TFL Machine Specifications - Electronically controlled laser diodes providing constant peak power up to 500W- Same pulse energy range as any high-power Ho:YAG laser (0.2–6.0 Joules) plus additional very low pulse energies of 0.025–0.1 Joules.- Pulse frequencies up to 2400 Hz- Very long pulse durations available (up to 50 milliseconds)- Several times smaller and lighter than Ho:YAG lasers- Quiet air-cooling mechanism- Reduced energy consumption- Connects to any standard electrical power outlet
Ablation Efficiency - Fragments 2x faster than Ho:YAG- Dusts 4–5x faster than Ho:YAG- higher ablation efficiency should translate to less operating room time
Dust and Residual Particles - Produces more dust quantity- Dust and residual fragments significantly smaller than with Ho:YAG
Retropulsion - Reduced retropulsion, sometimes even absent- Clinical significant retropulsion at 1J (vs 0.2J with Ho:YAG)
Visibility - Optimal visibility in 95% of cases- Visibility decrease at higher frequencies (>200Hz)
Laser Fibres - Smaller, more flexible and energy resistant laser fibres - Smaller size offers future miniaturization possibilities
Safety - Can be used in any anatomical location- Can be used in any endoscopic approach- Smaller residual fragments = less basketing passes- Better visibility = less unintended laser damages to structures
Temperature Safety - No temperature differences between TFL and Ho:YAG- There is no amplified temperature rise with the TFL- The thermal safety precautions used with the Ho:YAG are exactly the same for the TFL


Previous reports about TFL have been lab-based studies, but they were skewed because the TFL prototypes had low peak powers. However now there are new Super pulsed TFL machines that use electronically modulated laser diodes (instead of using flash lamps as in Ho:YAG lasers) and are capable of higher and constant peak power, thereby offering wider range of laser parameters, thus turning the TFL into one of the most awaited innovations in endourology [14▪▪,19,20].

The TFL is called a fibre laser because the laser beam is generated inside a very small core laser fibre (the gain medium) within the laser generator, whereas Ho:YAG lasers use laser rods inside resonance chambers with complex optical systems and precision alignment [7▪,8▪]. Although Ho:YAG Lasers use laser radiation at 2100 nm wavelength, the TFL uses 1940 nm wavelength and its radiation absorption is four times higher in water, which is probably the reason for its higher ablation efficiency of any type of urinary calculi (see below) [21,22▪▪]. Although Ho:YAG lasers are big, heavy, power-hungry machines that need dedicated high-power outlets and use noisy water cooling, TFL machines are several times lighter, smaller, use quiet air-cooling mechanisms, that consume less energy and can be run from a standard power outlet [8▪,10,23–26].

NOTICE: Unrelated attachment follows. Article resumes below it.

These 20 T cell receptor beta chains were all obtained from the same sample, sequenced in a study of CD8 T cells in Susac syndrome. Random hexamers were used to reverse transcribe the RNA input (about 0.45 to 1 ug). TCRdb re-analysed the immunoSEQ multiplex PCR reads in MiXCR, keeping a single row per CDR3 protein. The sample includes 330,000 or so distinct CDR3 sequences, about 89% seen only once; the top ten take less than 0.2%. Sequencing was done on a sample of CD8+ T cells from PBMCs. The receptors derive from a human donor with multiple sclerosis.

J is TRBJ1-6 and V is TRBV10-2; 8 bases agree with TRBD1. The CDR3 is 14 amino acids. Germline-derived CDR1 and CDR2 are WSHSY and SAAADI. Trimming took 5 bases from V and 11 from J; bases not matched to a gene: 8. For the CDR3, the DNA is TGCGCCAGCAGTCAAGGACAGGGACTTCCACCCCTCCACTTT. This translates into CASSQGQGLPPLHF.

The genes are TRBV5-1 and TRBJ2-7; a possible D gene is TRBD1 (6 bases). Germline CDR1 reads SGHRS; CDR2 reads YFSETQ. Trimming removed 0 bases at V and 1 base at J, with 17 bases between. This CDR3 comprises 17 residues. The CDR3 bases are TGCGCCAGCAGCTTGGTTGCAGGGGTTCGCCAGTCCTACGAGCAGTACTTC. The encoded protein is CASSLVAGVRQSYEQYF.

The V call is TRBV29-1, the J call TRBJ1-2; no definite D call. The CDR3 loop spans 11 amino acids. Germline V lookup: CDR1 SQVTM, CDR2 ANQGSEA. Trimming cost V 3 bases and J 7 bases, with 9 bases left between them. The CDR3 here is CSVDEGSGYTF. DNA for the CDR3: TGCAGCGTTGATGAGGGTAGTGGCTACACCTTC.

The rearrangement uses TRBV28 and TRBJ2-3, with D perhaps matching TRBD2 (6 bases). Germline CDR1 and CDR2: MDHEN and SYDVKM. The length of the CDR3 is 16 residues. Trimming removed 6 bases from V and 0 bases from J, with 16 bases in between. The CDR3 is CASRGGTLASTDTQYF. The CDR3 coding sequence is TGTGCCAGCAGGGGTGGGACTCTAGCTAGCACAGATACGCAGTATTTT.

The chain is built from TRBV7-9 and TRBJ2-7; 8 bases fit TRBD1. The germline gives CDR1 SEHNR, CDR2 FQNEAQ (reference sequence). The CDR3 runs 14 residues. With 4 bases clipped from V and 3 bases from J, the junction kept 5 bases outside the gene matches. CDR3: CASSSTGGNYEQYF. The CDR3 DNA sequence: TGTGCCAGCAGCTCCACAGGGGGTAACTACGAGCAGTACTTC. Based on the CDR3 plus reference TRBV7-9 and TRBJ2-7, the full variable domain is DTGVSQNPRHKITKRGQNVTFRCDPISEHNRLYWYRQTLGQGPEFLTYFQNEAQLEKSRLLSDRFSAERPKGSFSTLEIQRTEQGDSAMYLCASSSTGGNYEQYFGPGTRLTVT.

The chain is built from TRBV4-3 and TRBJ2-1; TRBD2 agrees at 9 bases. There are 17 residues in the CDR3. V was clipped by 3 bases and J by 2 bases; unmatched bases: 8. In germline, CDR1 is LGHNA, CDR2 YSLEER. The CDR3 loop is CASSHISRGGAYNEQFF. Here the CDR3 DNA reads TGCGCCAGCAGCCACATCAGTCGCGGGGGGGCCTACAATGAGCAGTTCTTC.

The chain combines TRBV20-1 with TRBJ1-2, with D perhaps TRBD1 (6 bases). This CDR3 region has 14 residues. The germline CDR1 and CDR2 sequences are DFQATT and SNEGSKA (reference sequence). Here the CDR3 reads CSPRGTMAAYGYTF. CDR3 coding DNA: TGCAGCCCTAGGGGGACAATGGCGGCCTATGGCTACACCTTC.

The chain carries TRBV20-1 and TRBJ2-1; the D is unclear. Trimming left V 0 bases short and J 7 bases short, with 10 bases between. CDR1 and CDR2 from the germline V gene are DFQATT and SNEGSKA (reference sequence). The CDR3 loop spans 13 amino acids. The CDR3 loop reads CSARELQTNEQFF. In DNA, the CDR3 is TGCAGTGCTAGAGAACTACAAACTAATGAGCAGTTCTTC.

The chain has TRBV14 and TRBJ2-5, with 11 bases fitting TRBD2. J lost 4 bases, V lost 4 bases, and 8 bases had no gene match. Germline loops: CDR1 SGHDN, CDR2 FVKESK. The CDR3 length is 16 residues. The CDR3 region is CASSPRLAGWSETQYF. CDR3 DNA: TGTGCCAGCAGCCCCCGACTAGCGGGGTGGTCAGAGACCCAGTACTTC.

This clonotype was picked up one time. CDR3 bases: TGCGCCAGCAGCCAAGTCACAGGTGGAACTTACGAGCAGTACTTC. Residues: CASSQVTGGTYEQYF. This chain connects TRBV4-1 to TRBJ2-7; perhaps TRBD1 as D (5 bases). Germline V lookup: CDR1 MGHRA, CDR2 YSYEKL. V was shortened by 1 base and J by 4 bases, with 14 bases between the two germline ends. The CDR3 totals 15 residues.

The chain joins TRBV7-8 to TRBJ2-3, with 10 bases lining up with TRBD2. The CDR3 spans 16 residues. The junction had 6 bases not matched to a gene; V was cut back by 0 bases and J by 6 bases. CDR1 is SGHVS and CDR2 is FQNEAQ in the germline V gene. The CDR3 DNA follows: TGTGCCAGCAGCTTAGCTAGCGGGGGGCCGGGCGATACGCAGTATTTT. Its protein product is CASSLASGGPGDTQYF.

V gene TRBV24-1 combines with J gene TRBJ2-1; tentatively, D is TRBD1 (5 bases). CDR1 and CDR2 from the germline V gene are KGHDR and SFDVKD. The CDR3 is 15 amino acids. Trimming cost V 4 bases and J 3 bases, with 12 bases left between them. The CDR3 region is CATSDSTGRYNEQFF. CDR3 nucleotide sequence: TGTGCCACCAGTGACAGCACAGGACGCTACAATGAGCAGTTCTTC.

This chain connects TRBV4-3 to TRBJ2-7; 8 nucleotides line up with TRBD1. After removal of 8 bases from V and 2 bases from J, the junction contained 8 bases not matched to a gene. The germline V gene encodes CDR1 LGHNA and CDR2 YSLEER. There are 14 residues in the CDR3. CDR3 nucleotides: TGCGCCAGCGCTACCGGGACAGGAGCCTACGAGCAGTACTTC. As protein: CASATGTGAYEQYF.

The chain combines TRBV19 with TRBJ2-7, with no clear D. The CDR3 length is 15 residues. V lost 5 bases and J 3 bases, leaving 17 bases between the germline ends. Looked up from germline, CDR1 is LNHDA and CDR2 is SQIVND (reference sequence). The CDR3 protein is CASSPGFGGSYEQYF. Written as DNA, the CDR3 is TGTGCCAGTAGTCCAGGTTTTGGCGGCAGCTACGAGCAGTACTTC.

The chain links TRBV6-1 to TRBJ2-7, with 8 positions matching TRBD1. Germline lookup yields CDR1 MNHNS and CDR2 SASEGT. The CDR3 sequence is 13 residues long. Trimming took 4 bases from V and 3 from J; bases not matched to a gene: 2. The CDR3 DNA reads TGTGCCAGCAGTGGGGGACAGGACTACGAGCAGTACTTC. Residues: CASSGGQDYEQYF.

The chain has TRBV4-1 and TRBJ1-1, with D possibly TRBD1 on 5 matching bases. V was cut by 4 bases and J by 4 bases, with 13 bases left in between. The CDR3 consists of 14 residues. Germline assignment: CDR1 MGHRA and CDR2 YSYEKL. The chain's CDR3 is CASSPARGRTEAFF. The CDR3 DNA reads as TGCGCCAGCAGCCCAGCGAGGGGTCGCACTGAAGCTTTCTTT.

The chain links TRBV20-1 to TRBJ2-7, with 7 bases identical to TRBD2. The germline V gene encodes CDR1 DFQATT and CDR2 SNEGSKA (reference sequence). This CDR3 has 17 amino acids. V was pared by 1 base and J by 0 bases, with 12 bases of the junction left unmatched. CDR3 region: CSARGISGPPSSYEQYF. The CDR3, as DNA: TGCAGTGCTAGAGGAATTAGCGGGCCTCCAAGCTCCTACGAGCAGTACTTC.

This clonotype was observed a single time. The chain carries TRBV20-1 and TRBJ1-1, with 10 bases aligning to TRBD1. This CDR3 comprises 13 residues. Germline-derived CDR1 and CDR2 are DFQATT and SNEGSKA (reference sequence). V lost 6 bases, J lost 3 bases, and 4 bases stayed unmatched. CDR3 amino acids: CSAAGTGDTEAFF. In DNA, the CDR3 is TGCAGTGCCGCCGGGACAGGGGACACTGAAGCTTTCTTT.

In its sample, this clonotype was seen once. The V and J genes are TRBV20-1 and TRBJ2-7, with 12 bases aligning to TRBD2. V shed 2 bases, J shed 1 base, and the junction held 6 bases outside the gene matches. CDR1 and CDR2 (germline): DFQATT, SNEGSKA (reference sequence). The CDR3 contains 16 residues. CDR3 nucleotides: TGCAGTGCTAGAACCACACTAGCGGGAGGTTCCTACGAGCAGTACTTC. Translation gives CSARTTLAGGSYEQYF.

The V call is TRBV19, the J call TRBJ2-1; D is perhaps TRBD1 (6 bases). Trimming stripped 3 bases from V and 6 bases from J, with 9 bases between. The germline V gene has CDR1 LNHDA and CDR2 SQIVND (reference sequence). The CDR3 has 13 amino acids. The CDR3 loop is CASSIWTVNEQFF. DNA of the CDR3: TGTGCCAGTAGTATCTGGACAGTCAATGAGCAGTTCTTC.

Current super pulsed TFL machines are capable of achieving peak powers of 500W and emit very small pulse energies of 0.025 Joules going up to 6 Joules [14▪▪]. But what makes the TFL stand out in comparison to the Ho:YAG laser are its frequency capabilities. Although the current top of the line Ho:YAG laser machines are capable of achieving 120 Hz of pulse frequency, the TFL is capable to have frequency over 2000 Hz [7▪,8▪], and the latest commercially available TFL goes even up to 2400 Hz [23]. Another innovation concerns pulse duration, since the TFL can be operated in both using very low pulse energies and very long pulse durations (up to 50 milliseconds) [14▪▪]. The very low pulse energies, the higher frequencies and the longer pulse durations, are features that Ho:YAG lasers do not have, thus giving the TFL a significant advantage.


Several papers conclude that the TFL is more efficient for urinary calculus lithotripsy than the Ho:YAG laser [27], even at equivalent lithotripsy settings using the same pulse energy and the same pulse frequency [28–30]. With fragmentation settings, the TFL ablates twice as fast, and with dusting settings it ablates 4 to 5 times faster than the best Ho:YAG lasers [28,31,32]. Even comparisons with high-power Ho:YAG lasers equipped with pulse modulating Moses technology from Lumenis [26] showed the superior lithotripsy performance of the TFL technology, sometimes by a factor of 3 [20,33–36]. One of the reasons for this improved performance is the steady and prolonged peak power levels that the TFL is capable of delivering associated with its four times higher wavelength absorption in water, thereby causing explosive thermomechanical interactions in addition to the already known photothermal effects [14▪▪,20,21,22▪▪]. Still, there are some debatable results such as accrediting solely the higher frequencies of the TFLs for its increased ablation speeds, less retropulsion or operating room time reduction [37], in spite of the use of lower pulse energies together with higher frequencies or the higher ablation performance per Joule of TFL energy. However, most authors are unanimous in accrediting the TFL with time-saving properties and reducing operating room time [27,32,35–37].